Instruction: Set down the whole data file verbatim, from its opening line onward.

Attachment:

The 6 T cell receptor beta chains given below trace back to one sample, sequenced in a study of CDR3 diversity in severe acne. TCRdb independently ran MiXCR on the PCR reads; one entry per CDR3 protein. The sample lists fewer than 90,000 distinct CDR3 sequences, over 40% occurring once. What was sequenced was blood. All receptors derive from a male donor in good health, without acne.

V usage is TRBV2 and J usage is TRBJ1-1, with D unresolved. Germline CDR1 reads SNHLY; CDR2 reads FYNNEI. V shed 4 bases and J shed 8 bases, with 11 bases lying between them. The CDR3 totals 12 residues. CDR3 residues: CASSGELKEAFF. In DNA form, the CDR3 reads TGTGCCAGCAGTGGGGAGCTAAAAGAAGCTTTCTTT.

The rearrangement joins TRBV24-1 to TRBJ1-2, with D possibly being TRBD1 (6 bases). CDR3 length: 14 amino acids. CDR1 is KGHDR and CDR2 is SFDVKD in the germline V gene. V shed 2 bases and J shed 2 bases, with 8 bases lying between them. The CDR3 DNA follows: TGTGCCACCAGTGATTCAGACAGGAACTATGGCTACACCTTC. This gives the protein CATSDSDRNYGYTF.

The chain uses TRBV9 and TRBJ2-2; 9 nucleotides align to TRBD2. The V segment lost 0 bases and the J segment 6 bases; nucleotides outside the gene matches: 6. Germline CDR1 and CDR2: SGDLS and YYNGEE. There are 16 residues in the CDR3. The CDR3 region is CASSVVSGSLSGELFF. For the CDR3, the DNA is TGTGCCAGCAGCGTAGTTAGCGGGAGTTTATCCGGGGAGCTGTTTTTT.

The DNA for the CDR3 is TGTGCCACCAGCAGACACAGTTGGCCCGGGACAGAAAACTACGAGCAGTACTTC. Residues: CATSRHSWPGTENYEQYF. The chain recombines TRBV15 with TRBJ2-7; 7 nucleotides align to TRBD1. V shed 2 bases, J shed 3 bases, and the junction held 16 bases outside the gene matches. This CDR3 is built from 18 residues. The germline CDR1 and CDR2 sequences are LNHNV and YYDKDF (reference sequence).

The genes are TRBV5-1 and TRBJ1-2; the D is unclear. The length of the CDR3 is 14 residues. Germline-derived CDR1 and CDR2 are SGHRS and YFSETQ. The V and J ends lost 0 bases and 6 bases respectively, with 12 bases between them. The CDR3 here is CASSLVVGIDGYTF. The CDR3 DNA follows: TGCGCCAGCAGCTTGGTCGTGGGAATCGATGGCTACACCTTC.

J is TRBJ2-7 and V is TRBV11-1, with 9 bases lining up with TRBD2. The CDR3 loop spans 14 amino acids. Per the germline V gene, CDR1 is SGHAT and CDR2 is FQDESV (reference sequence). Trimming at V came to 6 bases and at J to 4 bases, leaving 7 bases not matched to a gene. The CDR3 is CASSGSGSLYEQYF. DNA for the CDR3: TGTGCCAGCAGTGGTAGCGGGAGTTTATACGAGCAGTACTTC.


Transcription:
The 6 T cell receptor beta chains given below trace back to one sample, sequenced in a study of CDR3 diversity in severe acne. TCRdb independently ran MiXCR on the PCR reads; one entry per CDR3 protein. The sample lists fewer than 90,000 distinct CDR3 sequences, over 40% occurring once. What was sequenced was blood. All receptors derive from a male donor in good health, without acne.

V usage is TRBV2 and J usage is TRBJ1-1, with D unresolved. Germline CDR1 reads SNHLY; CDR2 reads FYNNEI. V shed 4 bases and J shed 8 bases, with 11 bases lying between them. The CDR3 totals 12 residues. CDR3 residues: CASSGELKEAFF. In DNA form, the CDR3 reads TGTGCCAGCAGTGGGGAGCTAAAAGAAGCTTTCTTT.

The rearrangement joins TRBV24-1 to TRBJ1-2, with D possibly being TRBD1 (6 bases). CDR3 length: 14 amino acids. CDR1 is KGHDR and CDR2 is SFDVKD in the germline V gene. V shed 2 bases and J shed 2 bases, with 8 bases lying between them. The CDR3 DNA follows: TGTGCCACCAGTGATTCAGACAGGAACTATGGCTACACCTTC. This gives the protein CATSDSDRNYGYTF.

The chain uses TRBV9 and TRBJ2-2; 9 nucleotides align to TRBD2. The V segment lost 0 bases and the J segment 6 bases; nucleotides outside the gene matches: 6. Germline CDR1 and CDR2: SGDLS and YYNGEE. There are 16 residues in the CDR3. The CDR3 region is CASSVVSGSLSGELFF. For the CDR3, the DNA is TGTGCCAGCAGCGTAGTTAGCGGGAGTTTATCCGGGGAGCTGTTTTTT.

The DNA for the CDR3 is TGTGCCACCAGCAGACACAGTTGGCCCGGGACAGAAAACTACGAGCAGTACTTC. Residues: CATSRHSWPGTENYEQYF. The chain recombines TRBV15 with TRBJ2-7; 7 nucleotides align to TRBD1. V shed 2 bases, J shed 3 bases, and the junction held 16 bases outside the gene matches. This CDR3 is built from 18 residues. The germline CDR1 and CDR2 sequences are LNHNV and YYDKDF (reference sequence).

The genes are TRBV5-1 and TRBJ1-2; the D is unclear. The length of the CDR3 is 14 residues. Germline-derived CDR1 and CDR2 are SGHRS and YFSETQ. The V and J ends lost 0 bases and 6 bases respectively, with 12 bases between them. The CDR3 here is CASSLVVGIDGYTF. The CDR3 DNA follows: TGCGCCAGCAGCTTGGTCGTGGGAATCGATGGCTACACCTTC.

J is TRBJ2-7 and V is TRBV11-1, with 9 bases lining up with TRBD2. The CDR3 loop spans 14 amino acids. Per the germline V gene, CDR1 is SGHAT and CDR2 is FQDESV (reference sequence). Trimming at V came to 6 bases and at J to 4 bases, leaving 7 bases not matched to a gene. The CDR3 is CASSGSGSLYEQYF. DNA for the CDR3: TGTGCCAGCAGTGGTAGCGGGAGTTTATACGAGCAGTACTTC.